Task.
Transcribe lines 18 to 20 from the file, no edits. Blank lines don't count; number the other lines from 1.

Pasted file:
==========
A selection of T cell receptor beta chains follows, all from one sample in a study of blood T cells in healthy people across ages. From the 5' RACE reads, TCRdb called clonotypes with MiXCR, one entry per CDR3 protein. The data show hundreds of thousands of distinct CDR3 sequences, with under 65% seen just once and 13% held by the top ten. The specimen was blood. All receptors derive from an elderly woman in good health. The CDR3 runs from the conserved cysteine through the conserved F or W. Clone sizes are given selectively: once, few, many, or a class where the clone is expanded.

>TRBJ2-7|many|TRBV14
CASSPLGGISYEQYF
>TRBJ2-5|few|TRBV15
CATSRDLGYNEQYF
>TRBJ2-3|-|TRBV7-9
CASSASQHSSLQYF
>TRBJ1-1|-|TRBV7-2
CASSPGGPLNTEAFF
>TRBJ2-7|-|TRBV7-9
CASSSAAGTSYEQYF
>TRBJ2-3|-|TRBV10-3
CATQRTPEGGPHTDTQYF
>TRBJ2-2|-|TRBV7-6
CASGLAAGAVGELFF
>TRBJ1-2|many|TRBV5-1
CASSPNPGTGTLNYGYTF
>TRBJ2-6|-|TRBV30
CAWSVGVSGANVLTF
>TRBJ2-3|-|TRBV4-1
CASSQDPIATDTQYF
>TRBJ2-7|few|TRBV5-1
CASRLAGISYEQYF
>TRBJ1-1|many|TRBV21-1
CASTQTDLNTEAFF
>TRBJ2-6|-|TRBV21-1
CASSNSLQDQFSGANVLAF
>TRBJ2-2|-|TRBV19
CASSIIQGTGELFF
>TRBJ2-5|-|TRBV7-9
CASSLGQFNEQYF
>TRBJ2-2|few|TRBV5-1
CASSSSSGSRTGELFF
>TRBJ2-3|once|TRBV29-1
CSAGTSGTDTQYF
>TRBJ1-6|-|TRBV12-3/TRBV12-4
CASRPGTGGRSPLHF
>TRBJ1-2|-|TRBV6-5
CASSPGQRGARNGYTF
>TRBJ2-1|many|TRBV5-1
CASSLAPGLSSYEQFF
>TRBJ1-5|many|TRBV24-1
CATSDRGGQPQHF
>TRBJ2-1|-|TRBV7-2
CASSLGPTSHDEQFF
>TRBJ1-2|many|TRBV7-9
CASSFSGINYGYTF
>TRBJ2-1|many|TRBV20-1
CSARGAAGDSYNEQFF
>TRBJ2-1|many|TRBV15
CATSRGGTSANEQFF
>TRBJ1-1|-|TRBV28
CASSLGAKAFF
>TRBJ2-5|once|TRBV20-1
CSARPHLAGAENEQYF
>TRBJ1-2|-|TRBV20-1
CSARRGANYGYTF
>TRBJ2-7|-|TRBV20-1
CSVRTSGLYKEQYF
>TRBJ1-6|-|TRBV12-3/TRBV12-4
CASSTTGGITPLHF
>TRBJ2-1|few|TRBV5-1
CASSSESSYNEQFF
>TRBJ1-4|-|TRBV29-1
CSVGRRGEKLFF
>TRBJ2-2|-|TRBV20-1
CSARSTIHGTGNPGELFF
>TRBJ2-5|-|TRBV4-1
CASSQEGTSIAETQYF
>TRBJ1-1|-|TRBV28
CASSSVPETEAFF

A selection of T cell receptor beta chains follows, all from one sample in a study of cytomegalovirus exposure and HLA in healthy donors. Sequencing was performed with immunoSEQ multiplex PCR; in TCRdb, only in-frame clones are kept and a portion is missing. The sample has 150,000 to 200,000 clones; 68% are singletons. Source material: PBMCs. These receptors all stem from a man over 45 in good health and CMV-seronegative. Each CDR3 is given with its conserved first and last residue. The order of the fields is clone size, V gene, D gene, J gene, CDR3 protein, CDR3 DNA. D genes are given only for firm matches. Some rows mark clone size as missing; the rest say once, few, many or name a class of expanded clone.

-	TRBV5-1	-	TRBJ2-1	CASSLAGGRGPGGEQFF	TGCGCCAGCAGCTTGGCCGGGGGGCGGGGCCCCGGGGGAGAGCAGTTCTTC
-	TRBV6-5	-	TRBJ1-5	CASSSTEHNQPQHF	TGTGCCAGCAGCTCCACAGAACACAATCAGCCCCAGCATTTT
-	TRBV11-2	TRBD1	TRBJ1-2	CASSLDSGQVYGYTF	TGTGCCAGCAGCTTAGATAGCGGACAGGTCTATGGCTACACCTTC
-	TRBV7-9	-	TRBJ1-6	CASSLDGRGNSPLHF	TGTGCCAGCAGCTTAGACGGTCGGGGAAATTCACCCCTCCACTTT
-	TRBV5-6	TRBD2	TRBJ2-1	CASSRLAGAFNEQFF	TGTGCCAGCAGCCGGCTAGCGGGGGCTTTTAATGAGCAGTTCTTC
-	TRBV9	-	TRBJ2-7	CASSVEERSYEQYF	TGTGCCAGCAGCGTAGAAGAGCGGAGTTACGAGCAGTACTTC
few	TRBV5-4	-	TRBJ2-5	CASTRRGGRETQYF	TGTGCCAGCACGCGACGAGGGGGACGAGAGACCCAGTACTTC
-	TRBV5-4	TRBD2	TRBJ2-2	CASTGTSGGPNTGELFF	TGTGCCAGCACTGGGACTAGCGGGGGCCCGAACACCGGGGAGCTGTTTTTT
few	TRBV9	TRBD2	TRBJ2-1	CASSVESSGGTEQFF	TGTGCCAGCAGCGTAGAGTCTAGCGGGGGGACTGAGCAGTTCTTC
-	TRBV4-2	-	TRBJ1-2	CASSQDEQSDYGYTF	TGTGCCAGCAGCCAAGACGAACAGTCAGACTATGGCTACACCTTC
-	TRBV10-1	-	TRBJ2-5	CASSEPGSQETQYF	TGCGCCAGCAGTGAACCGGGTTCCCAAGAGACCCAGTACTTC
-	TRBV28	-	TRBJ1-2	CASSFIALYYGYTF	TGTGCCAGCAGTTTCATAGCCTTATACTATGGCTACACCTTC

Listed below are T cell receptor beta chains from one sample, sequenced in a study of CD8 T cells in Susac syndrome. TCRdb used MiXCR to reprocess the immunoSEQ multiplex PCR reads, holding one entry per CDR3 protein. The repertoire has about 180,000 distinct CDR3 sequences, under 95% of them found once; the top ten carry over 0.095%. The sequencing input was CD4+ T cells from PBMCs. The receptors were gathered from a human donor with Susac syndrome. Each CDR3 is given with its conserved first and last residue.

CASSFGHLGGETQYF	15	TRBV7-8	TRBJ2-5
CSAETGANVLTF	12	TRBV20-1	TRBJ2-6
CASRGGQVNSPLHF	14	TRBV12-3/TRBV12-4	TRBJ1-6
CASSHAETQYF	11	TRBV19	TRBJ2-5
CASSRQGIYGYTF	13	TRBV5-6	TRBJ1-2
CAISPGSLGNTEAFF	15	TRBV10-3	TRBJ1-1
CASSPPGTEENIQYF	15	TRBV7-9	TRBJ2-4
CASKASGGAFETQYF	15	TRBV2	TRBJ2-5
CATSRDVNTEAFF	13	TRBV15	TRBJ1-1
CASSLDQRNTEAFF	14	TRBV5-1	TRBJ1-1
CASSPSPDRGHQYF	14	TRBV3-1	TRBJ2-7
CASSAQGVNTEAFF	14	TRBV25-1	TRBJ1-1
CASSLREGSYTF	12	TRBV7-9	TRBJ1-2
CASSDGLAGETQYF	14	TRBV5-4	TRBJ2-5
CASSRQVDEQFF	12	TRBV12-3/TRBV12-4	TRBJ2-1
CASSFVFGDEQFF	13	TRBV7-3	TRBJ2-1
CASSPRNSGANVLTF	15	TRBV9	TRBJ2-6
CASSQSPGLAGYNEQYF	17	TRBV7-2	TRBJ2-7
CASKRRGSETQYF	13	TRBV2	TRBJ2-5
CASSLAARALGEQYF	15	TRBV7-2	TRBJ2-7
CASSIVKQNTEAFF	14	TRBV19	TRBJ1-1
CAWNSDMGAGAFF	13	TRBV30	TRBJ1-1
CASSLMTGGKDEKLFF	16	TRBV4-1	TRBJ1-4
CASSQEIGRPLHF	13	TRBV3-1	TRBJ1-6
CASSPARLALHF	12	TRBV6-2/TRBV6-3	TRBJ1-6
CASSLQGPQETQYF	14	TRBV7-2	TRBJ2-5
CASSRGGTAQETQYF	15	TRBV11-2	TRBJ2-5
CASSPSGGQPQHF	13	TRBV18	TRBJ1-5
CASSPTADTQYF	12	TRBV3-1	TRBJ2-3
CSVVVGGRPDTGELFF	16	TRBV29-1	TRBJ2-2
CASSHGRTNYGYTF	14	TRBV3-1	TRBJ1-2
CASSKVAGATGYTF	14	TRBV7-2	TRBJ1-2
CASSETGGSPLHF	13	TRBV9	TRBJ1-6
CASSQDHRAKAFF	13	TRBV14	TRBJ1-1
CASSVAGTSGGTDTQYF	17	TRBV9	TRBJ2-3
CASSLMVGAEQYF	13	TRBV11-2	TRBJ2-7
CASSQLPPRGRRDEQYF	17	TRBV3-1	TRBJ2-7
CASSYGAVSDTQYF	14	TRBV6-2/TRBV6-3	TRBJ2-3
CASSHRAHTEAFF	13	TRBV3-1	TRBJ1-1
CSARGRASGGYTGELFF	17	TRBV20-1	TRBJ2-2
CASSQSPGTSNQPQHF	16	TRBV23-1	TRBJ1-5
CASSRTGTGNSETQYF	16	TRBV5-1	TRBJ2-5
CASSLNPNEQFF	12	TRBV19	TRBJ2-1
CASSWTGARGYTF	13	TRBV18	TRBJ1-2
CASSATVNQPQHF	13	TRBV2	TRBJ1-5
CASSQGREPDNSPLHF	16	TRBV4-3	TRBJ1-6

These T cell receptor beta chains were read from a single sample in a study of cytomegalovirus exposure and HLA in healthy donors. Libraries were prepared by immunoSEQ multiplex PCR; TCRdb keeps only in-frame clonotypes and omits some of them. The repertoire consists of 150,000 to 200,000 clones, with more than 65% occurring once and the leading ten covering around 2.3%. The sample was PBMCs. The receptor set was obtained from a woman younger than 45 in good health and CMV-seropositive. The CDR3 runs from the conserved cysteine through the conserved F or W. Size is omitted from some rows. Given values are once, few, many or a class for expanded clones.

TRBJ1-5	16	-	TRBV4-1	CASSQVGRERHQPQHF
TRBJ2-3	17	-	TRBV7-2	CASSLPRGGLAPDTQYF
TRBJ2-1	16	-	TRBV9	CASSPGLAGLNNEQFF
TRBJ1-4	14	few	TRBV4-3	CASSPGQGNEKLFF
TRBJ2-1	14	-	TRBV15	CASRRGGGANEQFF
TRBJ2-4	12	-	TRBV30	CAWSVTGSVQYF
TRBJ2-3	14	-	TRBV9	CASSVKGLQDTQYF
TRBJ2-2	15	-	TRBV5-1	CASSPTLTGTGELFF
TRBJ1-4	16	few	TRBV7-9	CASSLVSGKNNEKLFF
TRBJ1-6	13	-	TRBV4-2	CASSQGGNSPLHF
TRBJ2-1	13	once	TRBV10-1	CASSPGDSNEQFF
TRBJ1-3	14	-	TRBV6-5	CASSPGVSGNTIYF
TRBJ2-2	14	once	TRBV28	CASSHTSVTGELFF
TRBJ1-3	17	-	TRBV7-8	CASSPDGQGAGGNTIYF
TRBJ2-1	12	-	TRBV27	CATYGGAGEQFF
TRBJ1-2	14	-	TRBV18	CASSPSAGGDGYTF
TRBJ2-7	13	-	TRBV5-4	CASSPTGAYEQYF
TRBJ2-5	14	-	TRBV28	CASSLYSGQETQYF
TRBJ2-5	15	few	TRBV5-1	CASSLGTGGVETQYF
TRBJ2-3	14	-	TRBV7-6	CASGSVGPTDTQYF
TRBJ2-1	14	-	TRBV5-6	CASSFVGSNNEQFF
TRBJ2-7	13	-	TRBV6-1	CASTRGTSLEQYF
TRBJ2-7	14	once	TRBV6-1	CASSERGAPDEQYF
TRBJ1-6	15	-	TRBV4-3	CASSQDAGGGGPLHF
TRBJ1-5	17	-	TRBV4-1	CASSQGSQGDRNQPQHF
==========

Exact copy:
>TRBJ2-6|-|TRBV30
CAWSVGVSGANVLTF
>TRBJ2-3|-|TRBV4-1